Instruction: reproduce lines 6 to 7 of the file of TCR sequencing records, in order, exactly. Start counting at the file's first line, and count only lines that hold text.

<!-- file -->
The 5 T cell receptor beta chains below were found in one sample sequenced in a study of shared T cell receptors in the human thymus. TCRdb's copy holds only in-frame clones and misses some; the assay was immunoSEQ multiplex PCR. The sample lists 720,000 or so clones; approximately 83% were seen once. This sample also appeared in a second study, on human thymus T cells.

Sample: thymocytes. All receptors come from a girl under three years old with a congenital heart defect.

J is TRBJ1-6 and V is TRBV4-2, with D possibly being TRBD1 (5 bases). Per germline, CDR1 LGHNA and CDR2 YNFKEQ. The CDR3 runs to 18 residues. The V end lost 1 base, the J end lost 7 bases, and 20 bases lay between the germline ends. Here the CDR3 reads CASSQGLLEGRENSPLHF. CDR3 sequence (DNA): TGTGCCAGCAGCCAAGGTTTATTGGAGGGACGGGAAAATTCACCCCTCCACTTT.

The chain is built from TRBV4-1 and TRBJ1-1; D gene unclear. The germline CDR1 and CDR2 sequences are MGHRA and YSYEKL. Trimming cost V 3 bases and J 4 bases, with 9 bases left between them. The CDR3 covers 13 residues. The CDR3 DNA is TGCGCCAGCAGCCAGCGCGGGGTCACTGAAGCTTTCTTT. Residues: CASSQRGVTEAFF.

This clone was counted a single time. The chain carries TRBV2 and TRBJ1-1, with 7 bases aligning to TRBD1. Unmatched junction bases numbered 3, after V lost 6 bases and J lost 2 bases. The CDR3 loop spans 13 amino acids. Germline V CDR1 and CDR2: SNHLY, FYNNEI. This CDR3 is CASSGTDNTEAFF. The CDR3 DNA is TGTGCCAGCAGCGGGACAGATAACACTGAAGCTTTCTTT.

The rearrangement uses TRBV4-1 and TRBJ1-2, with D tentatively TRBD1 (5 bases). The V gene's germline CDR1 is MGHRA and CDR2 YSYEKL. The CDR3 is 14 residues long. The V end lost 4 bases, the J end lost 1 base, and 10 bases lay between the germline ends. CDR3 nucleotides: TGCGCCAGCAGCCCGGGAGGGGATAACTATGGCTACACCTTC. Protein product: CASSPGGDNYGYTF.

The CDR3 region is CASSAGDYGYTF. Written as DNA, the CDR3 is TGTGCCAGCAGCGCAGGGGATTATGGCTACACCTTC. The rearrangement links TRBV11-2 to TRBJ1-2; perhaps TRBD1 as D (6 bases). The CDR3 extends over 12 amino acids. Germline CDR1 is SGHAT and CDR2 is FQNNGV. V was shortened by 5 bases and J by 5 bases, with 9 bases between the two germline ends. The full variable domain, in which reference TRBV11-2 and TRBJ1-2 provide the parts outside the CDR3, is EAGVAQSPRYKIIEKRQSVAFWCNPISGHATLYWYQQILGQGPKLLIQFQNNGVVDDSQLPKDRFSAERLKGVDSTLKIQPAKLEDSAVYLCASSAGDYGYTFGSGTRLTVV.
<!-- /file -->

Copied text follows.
The rearrangement uses TRBV4-1 and TRBJ1-2, with D tentatively TRBD1 (5 bases). The V gene's germline CDR1 is MGHRA and CDR2 YSYEKL. The CDR3 is 14 residues long. The V end lost 4 bases, the J end lost 1 base, and 10 bases lay between the germline ends. CDR3 nucleotides: TGCGCCAGCAGCCCGGGAGGGGATAACTATGGCTACACCTTC. Protein product: CASSPGGDNYGYTF.

The CDR3 region is CASSAGDYGYTF. Written as DNA, the CDR3 is TGTGCCAGCAGCGCAGGGGATTATGGCTACACCTTC. The rearrangement links TRBV11-2 to TRBJ1-2; perhaps TRBD1 as D (6 bases). The CDR3 extends over 12 amino acids. Germline CDR1 is SGHAT and CDR2 is FQNNGV. V was shortened by 5 bases and J by 5 bases, with 9 bases between the two germline ends. The full variable domain, in which reference TRBV11-2 and TRBJ1-2 provide the parts outside the CDR3, is EAGVAQSPRYKIIEKRQSVAFWCNPISGHATLYWYQQILGQGPKLLIQFQNNGVVDDSQLPKDRFSAERLKGVDSTLKIQPAKLEDSAVYLCASSAGDYGYTFGSGTRLTVV.